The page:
Citizens hosting refugees in Air B&B style: a new challenging solution?

  • 14 Maggio 2015

Mareike Geiling and Jonas Kakoschke, initiators of the project Refugees Welcome, with Bakary, from Mali, who is living with them. Credit: Refugees Welcome


A few weeks ago, many European newspapers reported the interesting story of three young Germans who started a communication project in Berlin based on the pattern of the internationally famous Air B&B, but this time with the great innovation of involving refugees. Since its beginning, the project has achieved great success. Called Refugees Welcome, it mainly helps to connect asylum seekers in Germany with persons willing to offer them a room in their flat (or house, or shared flat). The accommodation doesn’t necessarily have to be provided for free: rather, the online platform created by Golde Ebding, Mareike Geiling and Jonas Kakoschke suggests several ways to get funding, ranging from online crowdfunding to local microfinance or regular State subsidies for asylum seekers.

Could this kind of project be a solution for today’s European refugees crisis? Could it become a replicable pattern, one where European citizens host asylum seekers of totally different traditions, cultural and religious belongings and sometimes also not fully law-abiding?

Keen to know more about this unusual experience on what represents a truly hot topic for many European Countries, we interviewed Golde Ebding, initiator of the program.

When asked about the idea behind the project, Golde mentioned her support over the past few years for the “political protests” of the several undocumented migrants that cannot formally apply for asylum in Germany because of their arrival, and consequential fingerprinting, in Italy. Indeed, as for the Dublin Regulation, people seeking international protection in Europe are bound to stay and apply for asylum in their first country of arrival. However, Golde stressed how these people felt that they had “no perspectives, no opportunities in Italy, so we looked for ways for them to stay legally”, “ we realized the demand for rooms [was important] because we wanted them to do an internship”.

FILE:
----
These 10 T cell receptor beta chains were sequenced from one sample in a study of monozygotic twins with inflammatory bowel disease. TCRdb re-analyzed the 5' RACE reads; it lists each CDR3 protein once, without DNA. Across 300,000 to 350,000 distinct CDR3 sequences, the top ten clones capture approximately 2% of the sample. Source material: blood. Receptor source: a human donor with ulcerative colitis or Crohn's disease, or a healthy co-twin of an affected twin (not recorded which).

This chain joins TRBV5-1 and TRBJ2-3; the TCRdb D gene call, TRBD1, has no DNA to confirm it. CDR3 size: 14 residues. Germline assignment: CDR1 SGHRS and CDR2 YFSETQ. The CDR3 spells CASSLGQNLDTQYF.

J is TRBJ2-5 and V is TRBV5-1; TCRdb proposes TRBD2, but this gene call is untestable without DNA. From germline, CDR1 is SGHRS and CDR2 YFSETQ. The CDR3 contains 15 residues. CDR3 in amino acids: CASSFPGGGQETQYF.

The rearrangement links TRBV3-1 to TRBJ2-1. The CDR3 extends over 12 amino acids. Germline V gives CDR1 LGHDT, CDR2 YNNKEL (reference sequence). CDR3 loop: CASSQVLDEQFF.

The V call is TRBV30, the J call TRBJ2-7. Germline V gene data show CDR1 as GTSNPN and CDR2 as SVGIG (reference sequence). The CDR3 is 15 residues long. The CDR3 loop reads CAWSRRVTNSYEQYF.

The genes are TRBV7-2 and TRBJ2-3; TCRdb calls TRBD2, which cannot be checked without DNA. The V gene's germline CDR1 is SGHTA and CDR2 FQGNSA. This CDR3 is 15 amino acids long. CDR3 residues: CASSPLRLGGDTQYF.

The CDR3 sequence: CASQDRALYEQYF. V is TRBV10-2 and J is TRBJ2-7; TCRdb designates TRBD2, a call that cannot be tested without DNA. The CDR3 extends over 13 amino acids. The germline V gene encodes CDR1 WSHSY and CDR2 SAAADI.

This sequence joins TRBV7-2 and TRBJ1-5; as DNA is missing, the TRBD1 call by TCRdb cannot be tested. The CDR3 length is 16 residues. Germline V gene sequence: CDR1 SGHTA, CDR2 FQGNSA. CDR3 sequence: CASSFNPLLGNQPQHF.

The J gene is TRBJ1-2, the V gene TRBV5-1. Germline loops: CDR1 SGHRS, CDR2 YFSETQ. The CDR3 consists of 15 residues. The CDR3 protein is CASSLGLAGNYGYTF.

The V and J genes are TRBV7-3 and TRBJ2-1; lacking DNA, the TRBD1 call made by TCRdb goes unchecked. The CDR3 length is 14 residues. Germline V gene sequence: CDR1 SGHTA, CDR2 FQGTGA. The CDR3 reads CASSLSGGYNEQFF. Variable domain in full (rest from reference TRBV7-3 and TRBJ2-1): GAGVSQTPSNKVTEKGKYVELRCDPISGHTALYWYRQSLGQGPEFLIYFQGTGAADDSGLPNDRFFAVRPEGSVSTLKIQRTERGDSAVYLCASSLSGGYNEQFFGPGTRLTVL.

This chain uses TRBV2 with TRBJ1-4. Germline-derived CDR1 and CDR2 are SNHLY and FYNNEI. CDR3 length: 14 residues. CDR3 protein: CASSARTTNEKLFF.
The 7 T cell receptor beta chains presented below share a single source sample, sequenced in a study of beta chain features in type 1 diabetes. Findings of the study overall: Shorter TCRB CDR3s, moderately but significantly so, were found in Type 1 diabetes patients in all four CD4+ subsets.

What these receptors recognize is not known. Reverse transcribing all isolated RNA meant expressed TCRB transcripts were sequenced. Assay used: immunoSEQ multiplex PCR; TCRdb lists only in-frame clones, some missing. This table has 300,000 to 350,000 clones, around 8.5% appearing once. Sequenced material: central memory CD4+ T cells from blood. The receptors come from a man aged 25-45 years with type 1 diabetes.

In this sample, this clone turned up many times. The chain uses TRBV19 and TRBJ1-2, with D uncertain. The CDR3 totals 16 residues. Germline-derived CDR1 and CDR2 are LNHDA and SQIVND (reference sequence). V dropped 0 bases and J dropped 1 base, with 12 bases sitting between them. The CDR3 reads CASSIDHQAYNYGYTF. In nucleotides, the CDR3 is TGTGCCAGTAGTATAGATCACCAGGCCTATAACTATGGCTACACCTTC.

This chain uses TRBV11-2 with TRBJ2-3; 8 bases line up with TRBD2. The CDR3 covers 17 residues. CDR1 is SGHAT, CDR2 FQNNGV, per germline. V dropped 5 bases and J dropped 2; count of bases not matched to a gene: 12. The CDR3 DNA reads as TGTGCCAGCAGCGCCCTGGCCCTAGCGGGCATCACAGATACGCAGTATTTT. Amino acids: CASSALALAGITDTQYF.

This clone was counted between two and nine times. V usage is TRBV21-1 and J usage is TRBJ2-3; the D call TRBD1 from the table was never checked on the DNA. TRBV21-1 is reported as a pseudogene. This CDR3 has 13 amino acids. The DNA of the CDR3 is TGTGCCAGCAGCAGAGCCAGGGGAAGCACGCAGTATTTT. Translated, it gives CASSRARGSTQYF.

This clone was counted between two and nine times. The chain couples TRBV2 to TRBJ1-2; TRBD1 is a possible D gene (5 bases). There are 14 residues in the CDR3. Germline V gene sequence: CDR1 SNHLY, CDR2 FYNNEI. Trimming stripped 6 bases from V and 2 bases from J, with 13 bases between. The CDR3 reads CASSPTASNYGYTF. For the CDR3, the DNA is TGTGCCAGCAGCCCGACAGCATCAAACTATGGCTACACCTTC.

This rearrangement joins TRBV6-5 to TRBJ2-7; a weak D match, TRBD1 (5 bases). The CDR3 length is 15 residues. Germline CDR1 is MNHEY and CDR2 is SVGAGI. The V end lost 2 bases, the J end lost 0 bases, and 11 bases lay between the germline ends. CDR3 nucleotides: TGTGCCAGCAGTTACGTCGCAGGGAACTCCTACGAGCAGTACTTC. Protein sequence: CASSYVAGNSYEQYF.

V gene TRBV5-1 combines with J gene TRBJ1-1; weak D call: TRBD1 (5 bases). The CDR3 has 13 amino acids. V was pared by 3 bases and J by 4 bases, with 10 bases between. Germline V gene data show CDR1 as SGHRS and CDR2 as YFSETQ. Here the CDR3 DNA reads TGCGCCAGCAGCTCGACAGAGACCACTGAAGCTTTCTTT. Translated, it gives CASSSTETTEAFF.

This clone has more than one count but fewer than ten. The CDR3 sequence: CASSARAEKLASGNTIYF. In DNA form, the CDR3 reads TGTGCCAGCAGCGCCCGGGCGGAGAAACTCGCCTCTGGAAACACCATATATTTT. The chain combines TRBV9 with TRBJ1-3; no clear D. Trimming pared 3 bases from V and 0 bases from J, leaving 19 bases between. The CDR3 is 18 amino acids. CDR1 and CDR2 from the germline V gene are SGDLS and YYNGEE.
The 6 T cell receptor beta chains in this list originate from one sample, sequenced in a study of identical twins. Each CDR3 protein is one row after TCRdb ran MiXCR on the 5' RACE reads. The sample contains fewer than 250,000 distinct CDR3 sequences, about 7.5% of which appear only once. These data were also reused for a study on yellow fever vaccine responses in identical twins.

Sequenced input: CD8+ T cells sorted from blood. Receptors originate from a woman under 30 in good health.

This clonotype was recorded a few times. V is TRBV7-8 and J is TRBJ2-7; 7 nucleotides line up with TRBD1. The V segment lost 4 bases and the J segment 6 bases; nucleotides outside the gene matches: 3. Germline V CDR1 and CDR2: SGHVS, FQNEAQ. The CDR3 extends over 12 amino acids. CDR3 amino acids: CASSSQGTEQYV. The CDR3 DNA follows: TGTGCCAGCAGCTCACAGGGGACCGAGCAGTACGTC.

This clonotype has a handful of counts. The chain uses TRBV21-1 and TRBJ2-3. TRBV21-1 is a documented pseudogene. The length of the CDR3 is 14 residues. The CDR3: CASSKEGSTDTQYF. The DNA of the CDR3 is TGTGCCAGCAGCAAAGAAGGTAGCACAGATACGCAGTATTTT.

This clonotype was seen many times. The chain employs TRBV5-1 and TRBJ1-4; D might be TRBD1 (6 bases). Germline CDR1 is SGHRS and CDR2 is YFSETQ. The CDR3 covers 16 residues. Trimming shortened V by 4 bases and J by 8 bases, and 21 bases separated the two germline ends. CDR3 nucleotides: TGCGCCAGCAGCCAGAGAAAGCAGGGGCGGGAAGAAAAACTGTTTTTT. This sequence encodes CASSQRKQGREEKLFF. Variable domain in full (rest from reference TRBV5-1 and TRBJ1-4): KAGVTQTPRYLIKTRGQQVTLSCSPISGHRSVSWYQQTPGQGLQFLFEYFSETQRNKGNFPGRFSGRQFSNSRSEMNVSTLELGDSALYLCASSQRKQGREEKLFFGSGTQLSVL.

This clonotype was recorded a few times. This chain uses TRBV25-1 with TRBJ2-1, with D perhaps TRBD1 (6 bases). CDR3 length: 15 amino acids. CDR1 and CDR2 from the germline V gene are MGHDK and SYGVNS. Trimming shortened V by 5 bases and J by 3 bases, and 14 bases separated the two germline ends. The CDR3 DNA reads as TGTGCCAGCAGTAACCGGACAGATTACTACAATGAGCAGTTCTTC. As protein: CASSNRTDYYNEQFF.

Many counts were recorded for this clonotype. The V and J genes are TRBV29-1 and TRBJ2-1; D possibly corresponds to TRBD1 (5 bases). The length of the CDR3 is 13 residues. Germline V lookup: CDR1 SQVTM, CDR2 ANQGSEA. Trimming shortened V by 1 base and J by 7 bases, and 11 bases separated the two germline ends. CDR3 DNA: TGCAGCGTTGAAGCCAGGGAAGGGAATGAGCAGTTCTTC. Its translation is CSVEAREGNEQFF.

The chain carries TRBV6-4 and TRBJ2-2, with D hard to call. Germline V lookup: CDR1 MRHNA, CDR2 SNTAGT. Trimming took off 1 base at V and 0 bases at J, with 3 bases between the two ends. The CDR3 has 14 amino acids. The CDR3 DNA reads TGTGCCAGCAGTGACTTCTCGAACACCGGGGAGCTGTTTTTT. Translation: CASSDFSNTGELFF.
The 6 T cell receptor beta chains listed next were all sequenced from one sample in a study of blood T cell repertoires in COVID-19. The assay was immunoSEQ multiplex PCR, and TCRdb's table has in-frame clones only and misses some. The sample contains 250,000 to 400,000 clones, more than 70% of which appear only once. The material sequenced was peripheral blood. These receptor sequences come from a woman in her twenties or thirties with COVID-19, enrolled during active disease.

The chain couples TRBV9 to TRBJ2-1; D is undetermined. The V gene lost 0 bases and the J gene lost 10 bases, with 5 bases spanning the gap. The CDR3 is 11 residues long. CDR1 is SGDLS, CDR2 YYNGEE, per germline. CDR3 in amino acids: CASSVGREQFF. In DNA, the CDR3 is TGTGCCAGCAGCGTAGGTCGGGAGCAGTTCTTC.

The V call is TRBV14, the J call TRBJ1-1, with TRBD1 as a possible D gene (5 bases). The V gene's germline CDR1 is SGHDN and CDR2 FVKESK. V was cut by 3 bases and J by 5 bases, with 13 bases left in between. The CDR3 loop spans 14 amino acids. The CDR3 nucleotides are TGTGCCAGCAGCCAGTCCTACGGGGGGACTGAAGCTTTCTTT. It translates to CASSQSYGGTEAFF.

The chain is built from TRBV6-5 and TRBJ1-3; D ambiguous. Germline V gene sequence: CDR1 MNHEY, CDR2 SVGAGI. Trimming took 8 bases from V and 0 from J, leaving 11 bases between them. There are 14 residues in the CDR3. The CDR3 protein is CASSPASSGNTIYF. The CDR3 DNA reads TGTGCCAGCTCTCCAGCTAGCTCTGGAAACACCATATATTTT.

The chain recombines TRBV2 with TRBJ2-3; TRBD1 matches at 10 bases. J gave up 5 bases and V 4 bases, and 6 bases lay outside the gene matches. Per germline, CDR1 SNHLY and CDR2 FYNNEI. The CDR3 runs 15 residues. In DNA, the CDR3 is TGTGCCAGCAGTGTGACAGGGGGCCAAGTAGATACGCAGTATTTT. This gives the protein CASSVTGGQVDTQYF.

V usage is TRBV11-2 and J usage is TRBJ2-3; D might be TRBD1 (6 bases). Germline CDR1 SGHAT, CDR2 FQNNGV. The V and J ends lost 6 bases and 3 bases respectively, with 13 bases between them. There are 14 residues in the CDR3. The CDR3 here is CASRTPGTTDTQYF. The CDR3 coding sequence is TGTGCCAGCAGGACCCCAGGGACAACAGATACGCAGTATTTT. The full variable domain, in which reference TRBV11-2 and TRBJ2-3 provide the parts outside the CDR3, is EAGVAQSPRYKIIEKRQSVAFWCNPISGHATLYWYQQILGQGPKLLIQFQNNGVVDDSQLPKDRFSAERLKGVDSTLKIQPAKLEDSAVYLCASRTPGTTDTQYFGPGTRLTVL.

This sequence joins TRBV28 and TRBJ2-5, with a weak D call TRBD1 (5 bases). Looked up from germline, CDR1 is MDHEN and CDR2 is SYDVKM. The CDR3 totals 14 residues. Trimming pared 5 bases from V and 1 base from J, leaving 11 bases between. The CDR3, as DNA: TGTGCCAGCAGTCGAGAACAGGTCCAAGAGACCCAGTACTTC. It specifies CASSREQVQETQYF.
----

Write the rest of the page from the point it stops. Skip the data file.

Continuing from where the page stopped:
To clarify, Refugees Welcome not only helps undocumented migrants but also people that have legally applied for asylum in Germany. However, the problem raised by the young professional proves to be a soaring one in today’s Europe: many migrants arriving on the Italian seashores aim at starting a new life in a Northern Country, but once they get there (often through perilous journeys set by smugglers) they are not allowed to stay and thus are forced to get by, by living from hand to mouth and usually in unsafe conditions.

Refugees Welcome (or Flüchtlinge Willkommen, in its original name) calls itself, then, as a great challenge within the asylum seekers issue in Europe. By now, the platform has received more than 400 applications to provide a refugee with a room, coming from people of different status – students and young workers living in shared flats, families, young women with children, etc. The initiators of the project are working to extend the service to other European Countries (in her interview, Golde also mentioned Italy) that for now is only active in Germany and Austria.

We will keep you up-to-date on the progress of this innovative endeavor.

1 Comment
  • Milan on 15 Febbraio 2016

    The asylum laws in the west have been perrevted by the left to the point that just about the only people who can’t get asylum are the ones who need it. And the ones who do get it are people who should be in the pen.

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